(5) Not interviewing all potential witnesses
An employer not only should ask the complaining employee to identify any witnesses she believes has relevant information, but it should also interview coworkers of the accused. They may be able to provide information about whether they have seen the accused engage in similar conduct. For example, in a sexual harassment investigation, whether coworkers have witnessed the alleged harasser engaging in harassing conduct in the past can have a huge impact on the outcome of the investigation. And make sure to interview all witnesses identified by persons you speak with, including, when possible, former employees.
(6) Not taking appropriate remedial measures during the investigation
Too often, employers focus only on which remedial measures to take after the investigation is complete. But depending on the circumstances, you may need to take temporary remedial measures during the investigation. For example, in a sexual harassment investigation, EEOC guidelines and case law suggest that you separate the complaining employee from the alleged harasser until the investigation is complete. However, that doesn't mean involuntarily transferring or increasing the workload of the complaining employee; that may be seen as retaliation.
(7) Not taking steps to avoid retaliation
Your policies already state that retaliation is unacceptable. However, when investigating a complaint of harassment or whistle-blowing, the investigator should remind the complaining employee, the accused, and everyone else interviewed about the company's prohibition against retaliation and document the admonition.
(8) The 'confidential complaint'
Every employer has probably confronted this problem at least once: An employee complains to a supervisor that a coworker engaged in inappropriate conduct but asks the supervisor to "keep it between us for now." That's usually because the employee fears retaliation. The supervisor should explain to the employee that the employer will do everything possible to keep the matter confidential but that the company faces legal liability if it doesn't investigate every complaint.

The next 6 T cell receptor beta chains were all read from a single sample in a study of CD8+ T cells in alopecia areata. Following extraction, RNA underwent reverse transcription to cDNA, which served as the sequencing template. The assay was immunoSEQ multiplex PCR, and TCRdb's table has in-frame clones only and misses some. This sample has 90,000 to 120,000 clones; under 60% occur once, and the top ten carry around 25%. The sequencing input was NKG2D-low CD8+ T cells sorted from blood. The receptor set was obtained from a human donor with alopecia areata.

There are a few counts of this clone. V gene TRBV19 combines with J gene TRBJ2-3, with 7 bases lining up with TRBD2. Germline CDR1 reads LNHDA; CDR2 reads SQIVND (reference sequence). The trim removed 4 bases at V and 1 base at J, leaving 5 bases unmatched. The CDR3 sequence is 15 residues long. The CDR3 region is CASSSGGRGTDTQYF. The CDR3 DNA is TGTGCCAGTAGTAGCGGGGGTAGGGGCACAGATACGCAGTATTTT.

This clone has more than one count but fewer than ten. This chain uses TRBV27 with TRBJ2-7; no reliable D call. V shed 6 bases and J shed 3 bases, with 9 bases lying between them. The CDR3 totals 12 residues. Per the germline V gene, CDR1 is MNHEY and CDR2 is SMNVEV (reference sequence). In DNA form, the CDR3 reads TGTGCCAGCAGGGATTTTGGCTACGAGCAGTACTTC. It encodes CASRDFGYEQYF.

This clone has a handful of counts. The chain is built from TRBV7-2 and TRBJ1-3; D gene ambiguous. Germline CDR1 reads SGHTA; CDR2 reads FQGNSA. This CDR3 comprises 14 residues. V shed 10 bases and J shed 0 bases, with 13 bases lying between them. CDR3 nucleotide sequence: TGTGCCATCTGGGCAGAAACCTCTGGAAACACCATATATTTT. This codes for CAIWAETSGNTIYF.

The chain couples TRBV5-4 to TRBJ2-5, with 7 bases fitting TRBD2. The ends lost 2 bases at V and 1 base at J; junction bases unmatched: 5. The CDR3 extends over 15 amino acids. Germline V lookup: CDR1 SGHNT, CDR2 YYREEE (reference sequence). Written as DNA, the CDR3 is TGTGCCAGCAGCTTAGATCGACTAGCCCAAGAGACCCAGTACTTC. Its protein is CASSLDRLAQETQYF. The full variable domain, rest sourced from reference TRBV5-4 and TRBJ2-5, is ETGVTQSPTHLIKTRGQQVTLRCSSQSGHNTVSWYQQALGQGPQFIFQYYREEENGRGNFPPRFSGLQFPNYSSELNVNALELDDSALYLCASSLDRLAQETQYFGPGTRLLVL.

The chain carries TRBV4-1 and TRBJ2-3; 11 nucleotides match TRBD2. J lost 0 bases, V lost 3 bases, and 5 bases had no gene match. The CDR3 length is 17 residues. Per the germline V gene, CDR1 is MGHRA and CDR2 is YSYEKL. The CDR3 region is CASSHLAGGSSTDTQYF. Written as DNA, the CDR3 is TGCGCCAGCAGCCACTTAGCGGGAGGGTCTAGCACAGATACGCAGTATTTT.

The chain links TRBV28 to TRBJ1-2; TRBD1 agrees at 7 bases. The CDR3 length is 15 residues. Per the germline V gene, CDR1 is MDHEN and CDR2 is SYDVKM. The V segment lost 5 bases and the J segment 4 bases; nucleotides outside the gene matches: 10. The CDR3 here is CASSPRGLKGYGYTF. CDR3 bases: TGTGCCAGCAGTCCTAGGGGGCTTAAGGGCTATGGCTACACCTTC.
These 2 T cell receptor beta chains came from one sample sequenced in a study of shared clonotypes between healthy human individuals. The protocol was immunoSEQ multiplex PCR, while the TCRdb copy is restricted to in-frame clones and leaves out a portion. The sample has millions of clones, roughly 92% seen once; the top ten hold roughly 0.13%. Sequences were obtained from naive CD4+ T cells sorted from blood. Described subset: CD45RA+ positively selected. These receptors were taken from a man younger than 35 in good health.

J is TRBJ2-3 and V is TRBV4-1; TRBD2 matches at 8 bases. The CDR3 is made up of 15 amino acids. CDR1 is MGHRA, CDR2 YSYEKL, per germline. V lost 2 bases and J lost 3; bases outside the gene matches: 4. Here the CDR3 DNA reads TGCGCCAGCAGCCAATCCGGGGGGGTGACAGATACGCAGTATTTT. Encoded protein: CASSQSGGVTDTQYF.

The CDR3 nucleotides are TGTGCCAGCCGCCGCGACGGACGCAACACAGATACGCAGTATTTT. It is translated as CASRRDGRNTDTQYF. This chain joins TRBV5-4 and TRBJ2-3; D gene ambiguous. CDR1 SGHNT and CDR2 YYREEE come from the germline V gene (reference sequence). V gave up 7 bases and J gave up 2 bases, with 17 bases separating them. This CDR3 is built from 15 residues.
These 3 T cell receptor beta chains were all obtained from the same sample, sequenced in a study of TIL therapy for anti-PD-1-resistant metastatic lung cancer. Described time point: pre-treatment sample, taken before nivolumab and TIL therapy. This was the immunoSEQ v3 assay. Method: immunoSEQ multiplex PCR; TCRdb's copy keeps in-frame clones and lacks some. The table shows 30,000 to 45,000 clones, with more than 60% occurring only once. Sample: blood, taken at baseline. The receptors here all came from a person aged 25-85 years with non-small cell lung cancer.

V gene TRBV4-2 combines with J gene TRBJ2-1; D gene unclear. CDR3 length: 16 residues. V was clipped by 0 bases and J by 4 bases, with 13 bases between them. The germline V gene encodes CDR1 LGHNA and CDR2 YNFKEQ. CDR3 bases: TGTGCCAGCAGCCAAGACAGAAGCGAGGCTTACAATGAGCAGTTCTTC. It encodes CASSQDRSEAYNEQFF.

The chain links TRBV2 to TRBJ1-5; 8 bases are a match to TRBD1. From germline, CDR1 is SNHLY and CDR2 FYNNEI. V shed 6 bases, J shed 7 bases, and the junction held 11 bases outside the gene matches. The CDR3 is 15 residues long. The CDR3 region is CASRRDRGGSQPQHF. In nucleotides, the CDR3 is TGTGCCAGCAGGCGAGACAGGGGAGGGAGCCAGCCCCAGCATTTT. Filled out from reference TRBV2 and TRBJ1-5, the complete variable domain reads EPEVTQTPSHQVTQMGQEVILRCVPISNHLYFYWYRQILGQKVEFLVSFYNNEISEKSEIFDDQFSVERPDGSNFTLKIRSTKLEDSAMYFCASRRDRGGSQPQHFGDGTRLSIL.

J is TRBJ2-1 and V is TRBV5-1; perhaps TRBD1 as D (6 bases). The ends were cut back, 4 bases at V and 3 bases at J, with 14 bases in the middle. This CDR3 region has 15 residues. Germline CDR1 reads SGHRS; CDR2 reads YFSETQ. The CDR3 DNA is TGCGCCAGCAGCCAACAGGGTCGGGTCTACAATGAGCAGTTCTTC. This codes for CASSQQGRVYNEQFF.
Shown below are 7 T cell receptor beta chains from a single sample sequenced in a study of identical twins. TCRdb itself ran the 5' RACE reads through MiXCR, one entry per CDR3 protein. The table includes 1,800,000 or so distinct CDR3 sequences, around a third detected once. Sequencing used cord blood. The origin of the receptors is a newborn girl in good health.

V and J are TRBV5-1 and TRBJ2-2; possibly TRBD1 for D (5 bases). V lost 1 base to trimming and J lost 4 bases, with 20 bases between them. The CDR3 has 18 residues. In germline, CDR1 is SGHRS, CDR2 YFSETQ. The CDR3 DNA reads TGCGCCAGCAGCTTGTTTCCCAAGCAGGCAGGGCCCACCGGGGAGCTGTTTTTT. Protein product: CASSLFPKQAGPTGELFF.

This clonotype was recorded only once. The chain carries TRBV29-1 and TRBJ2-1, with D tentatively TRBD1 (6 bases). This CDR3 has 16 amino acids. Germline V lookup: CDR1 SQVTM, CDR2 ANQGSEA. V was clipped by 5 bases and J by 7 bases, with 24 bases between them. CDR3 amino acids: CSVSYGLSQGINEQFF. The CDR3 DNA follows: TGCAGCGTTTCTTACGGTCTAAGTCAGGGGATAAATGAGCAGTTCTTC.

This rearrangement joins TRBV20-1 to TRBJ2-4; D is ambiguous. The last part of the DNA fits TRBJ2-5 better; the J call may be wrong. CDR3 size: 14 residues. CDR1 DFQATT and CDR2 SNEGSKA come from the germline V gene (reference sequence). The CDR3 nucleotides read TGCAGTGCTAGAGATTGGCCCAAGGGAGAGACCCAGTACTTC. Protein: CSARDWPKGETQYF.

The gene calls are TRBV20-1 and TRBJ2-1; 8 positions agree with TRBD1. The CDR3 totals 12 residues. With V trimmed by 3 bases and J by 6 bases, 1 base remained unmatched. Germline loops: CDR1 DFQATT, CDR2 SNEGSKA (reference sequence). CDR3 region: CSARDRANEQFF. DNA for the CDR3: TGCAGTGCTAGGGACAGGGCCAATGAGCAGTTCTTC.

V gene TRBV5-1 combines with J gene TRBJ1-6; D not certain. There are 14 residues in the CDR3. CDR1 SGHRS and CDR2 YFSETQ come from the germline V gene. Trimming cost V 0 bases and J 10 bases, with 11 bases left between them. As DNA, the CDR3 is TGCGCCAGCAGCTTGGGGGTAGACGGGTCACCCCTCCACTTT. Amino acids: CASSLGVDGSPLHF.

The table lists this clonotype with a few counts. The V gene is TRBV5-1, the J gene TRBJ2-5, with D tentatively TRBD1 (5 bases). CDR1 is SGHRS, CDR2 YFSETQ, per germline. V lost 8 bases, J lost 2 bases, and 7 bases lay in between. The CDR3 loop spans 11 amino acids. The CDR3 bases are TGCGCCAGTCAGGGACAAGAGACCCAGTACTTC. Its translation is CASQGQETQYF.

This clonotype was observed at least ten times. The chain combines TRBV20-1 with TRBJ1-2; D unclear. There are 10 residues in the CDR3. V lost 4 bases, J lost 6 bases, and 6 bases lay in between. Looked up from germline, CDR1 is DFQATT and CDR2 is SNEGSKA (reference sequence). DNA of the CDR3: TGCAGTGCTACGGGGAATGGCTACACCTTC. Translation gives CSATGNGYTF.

Most important, you should assure the employee that company policy prohibits retaliation and that she should immediately report any retaliation to her supervisor or HR. Remember, in California, an employer isn't liable for harassment by a nonsupervisory coworker unless it "knew or should have known" about the harassment and failed to remedy it. Even a "confidential complaint" provides the company with knowledge of potential future harassment.
You may have all the right policies, and your investigation may be thorough. But it's difficult for an employer to argue that it takes harassment complaints seriously if it waits two months to commence an investigation. Instead, investigations should be completed as soon as possible. If there are unavoidable delays, document the reasons for those delays, and once the investigation is complete, inform the concerned parties of the results.
All complaints, even seemingly minor ones, should be investigated thoroughly, and similar incidents should result in similar discipline. One of the most common mistakes employers can make is to protect a high-level executive, top producer, or favored employee who has been accused of harassment or other misconduct. Yet more serious discipline may have been implemented against other employees accused of similar conduct. While the law allows employers fairly wide latitude in determining the appropriate level of discipline, it's critical that like cases are treated alike, regardless of the relative "stature" of the parties involved.
Reprinted with permission of California Employment Law Letter
Copyright 2010 M. Lee Smith Publishers